Tuesday, March 15, 2011

Power Point in the Classroom

A couple months ago I heard a piece on NPR about how PowerPoint is being used by the United States military. I have included a power point slide that was mentioned in the report.

The piece can be found HERE. I think this article from the NYT helps to sum up my stance on PP: "The amount of time expended on PowerPoint, the Microsoft presentation program of computer-generated charts, graphs and bullet points, has made it a running joke in the Pentagon and in Iraq and Afghanistan." In other words, a large amount of the time spent incorporating PP into a presentation could be better spent making that presentation more informative and concise. Also, the mere fact that you are being required to concentrate on static displays forces people to divide their attention between the speaker and the screen. We spend more time furiously copying the info bullets into our notebooks then we spend trying to grasp the content’s meaning. This, I feel, makes it twice as hard to really absorb the material.

As for PP in the classroom? I am extremely opposed to it. Have you ever attended a memorable lecture that was based on PP slides? The best lectures involve active teacher/student discussion and relevant anecdotes. As far as the information PPs are intended to convey, the teachers could save themselves time by creating an outline and distributing it electronically before or after class. However, although I hate the teacher’s use of PP, I do think it can be used effectively by students in a presentation.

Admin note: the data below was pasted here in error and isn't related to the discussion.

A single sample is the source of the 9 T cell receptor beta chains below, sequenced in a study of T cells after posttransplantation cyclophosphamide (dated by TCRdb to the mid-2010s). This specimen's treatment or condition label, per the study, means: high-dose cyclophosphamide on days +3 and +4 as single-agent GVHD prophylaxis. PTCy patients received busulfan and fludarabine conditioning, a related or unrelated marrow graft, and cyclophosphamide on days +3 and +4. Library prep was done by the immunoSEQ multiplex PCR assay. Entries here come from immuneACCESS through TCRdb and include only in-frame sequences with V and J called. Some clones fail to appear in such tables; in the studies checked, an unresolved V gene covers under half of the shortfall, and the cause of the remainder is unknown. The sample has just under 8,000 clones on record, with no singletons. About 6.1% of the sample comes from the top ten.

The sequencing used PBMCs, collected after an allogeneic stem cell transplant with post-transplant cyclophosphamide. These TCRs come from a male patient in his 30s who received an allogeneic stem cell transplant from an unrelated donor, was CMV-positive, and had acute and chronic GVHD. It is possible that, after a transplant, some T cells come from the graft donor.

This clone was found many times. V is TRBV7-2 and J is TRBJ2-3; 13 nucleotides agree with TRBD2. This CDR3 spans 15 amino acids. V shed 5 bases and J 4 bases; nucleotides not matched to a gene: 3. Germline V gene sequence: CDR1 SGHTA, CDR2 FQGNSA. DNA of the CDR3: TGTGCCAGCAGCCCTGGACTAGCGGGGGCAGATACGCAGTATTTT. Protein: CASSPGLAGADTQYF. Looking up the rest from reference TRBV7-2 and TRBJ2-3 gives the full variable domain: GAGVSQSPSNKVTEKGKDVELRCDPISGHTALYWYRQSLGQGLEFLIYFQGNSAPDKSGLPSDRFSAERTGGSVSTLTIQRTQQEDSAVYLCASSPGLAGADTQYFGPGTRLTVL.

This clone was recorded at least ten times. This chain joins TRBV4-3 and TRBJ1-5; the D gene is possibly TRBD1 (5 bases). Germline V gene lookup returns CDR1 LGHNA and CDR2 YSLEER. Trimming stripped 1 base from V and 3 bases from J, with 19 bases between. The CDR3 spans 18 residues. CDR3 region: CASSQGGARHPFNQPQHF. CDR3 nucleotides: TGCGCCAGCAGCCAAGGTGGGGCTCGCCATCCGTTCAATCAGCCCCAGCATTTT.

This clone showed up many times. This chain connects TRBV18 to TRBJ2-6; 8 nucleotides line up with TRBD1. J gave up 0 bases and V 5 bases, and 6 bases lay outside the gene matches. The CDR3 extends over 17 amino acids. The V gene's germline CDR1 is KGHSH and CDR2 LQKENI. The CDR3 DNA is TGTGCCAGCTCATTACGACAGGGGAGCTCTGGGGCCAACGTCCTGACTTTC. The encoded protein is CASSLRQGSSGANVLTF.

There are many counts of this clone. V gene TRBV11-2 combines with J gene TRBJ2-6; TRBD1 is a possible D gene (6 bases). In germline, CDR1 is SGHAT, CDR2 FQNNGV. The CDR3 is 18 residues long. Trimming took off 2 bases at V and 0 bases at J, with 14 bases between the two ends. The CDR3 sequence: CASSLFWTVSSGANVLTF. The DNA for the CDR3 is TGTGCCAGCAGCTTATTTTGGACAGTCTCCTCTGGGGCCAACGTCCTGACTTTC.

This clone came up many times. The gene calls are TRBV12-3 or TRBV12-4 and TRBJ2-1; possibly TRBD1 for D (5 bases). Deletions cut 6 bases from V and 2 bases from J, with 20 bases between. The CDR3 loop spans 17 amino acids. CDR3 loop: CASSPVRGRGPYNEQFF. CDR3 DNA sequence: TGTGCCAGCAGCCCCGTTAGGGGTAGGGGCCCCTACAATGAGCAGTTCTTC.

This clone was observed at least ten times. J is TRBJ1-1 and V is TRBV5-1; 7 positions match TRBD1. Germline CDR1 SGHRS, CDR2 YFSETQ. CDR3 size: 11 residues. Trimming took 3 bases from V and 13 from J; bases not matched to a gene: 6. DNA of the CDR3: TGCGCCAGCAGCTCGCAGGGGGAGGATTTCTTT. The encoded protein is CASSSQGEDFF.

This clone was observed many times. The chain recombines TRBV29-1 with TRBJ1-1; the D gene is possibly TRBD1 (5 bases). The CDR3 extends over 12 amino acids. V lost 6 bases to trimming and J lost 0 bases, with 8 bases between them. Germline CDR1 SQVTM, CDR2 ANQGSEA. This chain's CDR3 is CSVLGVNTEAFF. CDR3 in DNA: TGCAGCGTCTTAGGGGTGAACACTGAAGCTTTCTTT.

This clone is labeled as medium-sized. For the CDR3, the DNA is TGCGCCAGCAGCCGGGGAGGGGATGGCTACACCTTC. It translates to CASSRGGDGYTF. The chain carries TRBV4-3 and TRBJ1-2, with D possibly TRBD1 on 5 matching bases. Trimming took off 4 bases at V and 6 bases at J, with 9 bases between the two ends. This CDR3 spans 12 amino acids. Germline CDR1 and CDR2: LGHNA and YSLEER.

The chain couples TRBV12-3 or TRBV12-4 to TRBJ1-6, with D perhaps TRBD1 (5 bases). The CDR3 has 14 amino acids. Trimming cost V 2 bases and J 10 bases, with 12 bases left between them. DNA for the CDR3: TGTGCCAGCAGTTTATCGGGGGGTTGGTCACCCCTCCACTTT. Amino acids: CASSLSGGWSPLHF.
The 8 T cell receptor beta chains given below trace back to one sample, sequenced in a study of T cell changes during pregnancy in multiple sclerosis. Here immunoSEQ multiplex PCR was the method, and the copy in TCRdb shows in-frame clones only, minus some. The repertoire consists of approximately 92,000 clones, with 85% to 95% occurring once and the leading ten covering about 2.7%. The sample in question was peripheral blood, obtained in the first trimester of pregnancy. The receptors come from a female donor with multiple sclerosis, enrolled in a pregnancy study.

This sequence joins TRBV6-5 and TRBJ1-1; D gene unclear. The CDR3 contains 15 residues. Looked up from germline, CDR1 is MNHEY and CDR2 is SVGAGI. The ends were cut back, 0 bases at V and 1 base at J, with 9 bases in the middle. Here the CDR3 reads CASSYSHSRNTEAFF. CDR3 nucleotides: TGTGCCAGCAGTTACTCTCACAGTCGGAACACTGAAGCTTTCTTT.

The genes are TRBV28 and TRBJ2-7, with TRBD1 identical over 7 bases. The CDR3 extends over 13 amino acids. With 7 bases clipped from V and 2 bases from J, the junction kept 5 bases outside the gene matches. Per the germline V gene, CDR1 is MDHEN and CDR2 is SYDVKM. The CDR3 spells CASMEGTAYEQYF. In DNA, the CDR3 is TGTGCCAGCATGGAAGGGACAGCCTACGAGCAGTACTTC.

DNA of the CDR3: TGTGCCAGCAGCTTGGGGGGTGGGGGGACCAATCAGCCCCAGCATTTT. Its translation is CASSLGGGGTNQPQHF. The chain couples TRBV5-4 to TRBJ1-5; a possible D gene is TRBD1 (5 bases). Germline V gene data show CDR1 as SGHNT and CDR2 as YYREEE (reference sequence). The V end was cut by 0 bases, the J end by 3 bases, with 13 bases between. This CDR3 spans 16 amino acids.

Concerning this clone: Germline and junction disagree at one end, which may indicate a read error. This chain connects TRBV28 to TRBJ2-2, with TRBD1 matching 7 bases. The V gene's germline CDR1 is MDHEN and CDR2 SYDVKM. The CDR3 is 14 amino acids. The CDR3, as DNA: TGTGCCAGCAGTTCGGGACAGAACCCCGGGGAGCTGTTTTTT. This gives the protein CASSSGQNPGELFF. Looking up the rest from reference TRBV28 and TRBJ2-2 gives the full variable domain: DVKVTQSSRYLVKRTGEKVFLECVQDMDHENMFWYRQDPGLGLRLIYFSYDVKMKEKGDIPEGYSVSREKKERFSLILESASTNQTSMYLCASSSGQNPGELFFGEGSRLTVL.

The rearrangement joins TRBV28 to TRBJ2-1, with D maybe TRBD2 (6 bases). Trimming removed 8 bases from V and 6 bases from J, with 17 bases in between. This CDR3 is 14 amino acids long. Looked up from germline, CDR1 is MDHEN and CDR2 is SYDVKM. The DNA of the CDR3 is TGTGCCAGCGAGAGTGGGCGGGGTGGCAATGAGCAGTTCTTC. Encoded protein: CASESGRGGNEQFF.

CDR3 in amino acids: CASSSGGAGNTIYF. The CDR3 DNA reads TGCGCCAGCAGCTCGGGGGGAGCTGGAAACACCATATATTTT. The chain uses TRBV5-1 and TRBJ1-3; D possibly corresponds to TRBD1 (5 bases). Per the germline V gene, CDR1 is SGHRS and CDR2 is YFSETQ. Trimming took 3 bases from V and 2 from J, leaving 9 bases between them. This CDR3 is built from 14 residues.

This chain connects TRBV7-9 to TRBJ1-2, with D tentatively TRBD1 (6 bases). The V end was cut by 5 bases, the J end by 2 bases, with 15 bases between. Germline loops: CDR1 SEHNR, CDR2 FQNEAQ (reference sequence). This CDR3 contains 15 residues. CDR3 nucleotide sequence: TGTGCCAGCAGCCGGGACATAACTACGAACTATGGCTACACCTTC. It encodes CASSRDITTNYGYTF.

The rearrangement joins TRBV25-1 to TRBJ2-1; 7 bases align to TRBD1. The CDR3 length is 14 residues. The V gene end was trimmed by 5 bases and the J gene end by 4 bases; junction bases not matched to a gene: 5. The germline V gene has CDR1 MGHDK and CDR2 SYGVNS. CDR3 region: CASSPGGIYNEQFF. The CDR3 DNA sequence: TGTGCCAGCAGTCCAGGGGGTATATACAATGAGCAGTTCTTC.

For one thing, the mere act of working in a digital medium helps to expose children to the type of work they will be doing for the rest of their lives. PP presentations require Google image searches, typing, MS Office skills, and a wide rang of other online skills that will serve them well as they get older. Also, for kids, the bells and whistles of PowerPoint can be fun and exciting. Students can really personalize their presentations. The medium allows them to express information that they would have difficulty expressing in a different format. So, for teachers, PP should be avoided like the plague. However, PP can be used effectively by students to present what they have learned in an assignment or as part of a presentation.

1 comment:

  1. You might get some other ideas for PowerPoint after our week 9 class!


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